Geo-referenced mapping and scouting
Jeff Kostuik, a diversification specialist with MAFRD, has been experimenting with a fixed-wing UAV. He says, “We run a small applied research farm here [at Roblin] with the Diversification Centres in Manitoba, and we’re always looking for different ways of gathering data. I thought being able to fly the drone on a regular basis would be a good fit for what we’re doing. But more importantly, I wanted to figure out how using a drone might fit for regular farmers, would it be worth the cost, and how would they get a return on investment.”
He is using one of senseFly’s earlier introductory models called the swinglet CAM. “We’re able to fly our UAV only if the wind is under 20 km/h, but senseFly’s newer models perform quite well in winds up to 40 to 45 km/h. Depending on weather conditions like wind speed and temperature, ours will stay in the air from 10 to 20 minutes; newer models can stay up longer.”
Kostuik’s system costs about $20,000 to $25,000. It has GIS (geographic information system) capability so it can create geo-referenced imagery for precision farming uses. It can provide regular photos, as well as near-infrared and NDVI imagery. It weighs about 0.5 kg.
He says the swinglet CAM is extremely easy to fly. “The computer does all the work for you. You do pre-flight programming for exactly what you want. The resolution you want will determine how high it will fly and the amount of [photo overlap between passes]. Then you just shake the drone three times to start the motor and throw it into the wind. It automatically flies your programmed route. When it’s done, you basically hit ‘come home’ on the computer, and the plane lands within about 15 metres of where you are.”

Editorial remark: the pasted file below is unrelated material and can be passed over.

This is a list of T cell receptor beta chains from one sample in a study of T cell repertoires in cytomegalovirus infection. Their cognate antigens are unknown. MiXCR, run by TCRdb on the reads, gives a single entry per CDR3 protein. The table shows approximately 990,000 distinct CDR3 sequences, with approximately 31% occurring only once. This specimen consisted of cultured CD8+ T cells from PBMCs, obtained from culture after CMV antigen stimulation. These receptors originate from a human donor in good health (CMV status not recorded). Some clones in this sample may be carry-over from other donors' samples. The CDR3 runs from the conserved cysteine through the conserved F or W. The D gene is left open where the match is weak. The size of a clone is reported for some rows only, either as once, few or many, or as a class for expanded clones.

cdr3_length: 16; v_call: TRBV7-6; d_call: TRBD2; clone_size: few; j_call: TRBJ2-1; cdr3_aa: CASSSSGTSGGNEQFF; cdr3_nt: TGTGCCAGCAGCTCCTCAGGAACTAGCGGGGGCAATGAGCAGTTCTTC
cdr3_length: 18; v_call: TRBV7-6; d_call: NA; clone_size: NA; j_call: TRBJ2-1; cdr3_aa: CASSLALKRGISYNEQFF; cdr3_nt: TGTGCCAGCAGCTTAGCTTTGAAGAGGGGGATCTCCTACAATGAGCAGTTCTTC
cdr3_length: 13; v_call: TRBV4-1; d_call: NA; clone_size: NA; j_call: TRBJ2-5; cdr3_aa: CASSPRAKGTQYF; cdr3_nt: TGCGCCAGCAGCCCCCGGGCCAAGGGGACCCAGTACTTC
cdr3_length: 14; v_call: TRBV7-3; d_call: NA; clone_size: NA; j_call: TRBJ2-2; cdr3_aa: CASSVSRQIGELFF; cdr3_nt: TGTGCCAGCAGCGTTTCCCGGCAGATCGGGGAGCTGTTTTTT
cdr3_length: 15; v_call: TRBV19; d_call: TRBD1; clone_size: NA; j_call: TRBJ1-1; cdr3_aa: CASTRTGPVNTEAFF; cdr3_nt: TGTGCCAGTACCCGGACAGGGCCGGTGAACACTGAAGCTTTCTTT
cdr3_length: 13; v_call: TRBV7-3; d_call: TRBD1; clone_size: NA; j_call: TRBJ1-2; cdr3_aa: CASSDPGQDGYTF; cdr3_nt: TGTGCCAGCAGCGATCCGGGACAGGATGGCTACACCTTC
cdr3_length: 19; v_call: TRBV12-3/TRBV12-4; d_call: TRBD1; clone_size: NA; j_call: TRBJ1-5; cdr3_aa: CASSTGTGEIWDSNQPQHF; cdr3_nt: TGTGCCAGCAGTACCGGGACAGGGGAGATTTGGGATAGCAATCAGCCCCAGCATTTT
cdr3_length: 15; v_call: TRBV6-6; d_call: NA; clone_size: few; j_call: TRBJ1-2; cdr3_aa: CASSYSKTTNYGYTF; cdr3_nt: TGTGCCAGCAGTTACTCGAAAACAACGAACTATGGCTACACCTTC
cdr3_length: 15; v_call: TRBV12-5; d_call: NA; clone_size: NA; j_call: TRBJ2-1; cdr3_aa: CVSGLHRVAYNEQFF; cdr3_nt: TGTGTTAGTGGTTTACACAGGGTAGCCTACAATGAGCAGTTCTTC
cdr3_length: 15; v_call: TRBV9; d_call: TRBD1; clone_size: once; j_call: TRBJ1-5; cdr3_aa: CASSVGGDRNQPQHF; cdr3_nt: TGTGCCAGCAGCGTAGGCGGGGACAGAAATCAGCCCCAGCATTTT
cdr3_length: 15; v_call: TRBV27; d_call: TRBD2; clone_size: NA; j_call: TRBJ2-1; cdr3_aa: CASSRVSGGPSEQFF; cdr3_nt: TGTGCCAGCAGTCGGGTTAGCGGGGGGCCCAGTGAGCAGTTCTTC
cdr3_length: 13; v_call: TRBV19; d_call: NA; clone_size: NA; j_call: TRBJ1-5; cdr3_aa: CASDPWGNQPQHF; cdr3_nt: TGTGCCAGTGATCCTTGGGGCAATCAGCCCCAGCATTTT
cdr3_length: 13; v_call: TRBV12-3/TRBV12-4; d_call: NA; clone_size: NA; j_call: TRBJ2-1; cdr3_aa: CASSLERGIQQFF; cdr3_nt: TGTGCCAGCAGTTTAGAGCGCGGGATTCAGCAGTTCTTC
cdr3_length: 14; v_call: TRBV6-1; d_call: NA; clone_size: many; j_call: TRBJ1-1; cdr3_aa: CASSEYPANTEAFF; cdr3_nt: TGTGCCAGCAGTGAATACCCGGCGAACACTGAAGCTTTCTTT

He notes, “You can view the pictures individually once the plane lands – you just take the SD [memory card] out of the UAV and put it into your laptop to view them. But to stitch all those photos together to get a map of the entire field takes a few hours.”
To Kostuik, the most obvious use for UAV technology is crop scouting, especially when it is difficult to walk or drive into a field. On the images that Kostuik is obtaining, it’s easy to see things like crop rows, lodging, weed patches and cutworm-damaged areas.
However, he emphasizes that the NDVI images need to be ground-truthed to be sure they’re interpreted correctly. “We’re finding that you still can’t beat boots on the ground. A drone can be a tool in the toolbox, but it is not something that you can rely on [by itself] to tell you what is going on in the field,” says Kostuik.
On the plus side, he says UAV imagery is great for targeted on-the-ground scouting.
UAVs and the bottom line
UAV technology is pretty cool, but will it improve your bottom line? “You need to look at the costs and the type of information the drones can glean from the field and then how you’ll deploy that information to make more informed business decisions,” says Nevin Rosaasen, a research economist with AARD. “At the end of the day, it’s how you leverage it to put more dollars in your jeans.”